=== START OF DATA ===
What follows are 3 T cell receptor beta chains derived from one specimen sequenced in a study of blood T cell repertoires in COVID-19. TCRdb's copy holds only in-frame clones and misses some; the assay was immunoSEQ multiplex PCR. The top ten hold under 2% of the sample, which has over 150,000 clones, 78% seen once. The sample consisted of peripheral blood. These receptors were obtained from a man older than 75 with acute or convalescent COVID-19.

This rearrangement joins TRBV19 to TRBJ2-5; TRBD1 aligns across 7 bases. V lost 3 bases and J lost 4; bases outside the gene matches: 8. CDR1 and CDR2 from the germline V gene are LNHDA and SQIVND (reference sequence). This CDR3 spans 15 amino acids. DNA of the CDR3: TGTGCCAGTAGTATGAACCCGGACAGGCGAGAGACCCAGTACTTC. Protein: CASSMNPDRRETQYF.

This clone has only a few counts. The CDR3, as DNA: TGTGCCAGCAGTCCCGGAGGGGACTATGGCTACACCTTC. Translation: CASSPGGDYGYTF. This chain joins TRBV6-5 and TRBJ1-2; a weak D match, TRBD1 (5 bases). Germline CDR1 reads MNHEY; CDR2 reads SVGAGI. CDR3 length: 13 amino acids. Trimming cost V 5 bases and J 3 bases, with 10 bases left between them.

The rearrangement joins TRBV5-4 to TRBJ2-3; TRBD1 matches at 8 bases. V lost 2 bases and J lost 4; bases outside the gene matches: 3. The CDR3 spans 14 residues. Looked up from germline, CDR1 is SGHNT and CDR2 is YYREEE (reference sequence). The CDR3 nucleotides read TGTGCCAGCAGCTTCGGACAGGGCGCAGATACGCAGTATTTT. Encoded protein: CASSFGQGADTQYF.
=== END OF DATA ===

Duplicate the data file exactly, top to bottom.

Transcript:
What follows are 3 T cell receptor beta chains derived from one specimen sequenced in a study of blood T cell repertoires in COVID-19. TCRdb's copy holds only in-frame clones and misses some; the assay was immunoSEQ multiplex PCR. The top ten hold under 2% of the sample, which has over 150,000 clones, 78% seen once. The sample consisted of peripheral blood. These receptors were obtained from a man older than 75 with acute or convalescent COVID-19.

This rearrangement joins TRBV19 to TRBJ2-5; TRBD1 aligns across 7 bases. V lost 3 bases and J lost 4; bases outside the gene matches: 8. CDR1 and CDR2 from the germline V gene are LNHDA and SQIVND (reference sequence). This CDR3 spans 15 amino acids. DNA of the CDR3: TGTGCCAGTAGTATGAACCCGGACAGGCGAGAGACCCAGTACTTC. Protein: CASSMNPDRRETQYF.

This clone has only a few counts. The CDR3, as DNA: TGTGCCAGCAGTCCCGGAGGGGACTATGGCTACACCTTC. Translation: CASSPGGDYGYTF. This chain joins TRBV6-5 and TRBJ1-2; a weak D match, TRBD1 (5 bases). Germline CDR1 reads MNHEY; CDR2 reads SVGAGI. CDR3 length: 13 amino acids. Trimming cost V 5 bases and J 3 bases, with 10 bases left between them.

The rearrangement joins TRBV5-4 to TRBJ2-3; TRBD1 matches at 8 bases. V lost 2 bases and J lost 4; bases outside the gene matches: 3. The CDR3 spans 14 residues. Looked up from germline, CDR1 is SGHNT and CDR2 is YYREEE (reference sequence). The CDR3 nucleotides read TGTGCCAGCAGCTTCGGACAGGGCGCAGATACGCAGTATTTT. Encoded protein: CASSFGQGADTQYF.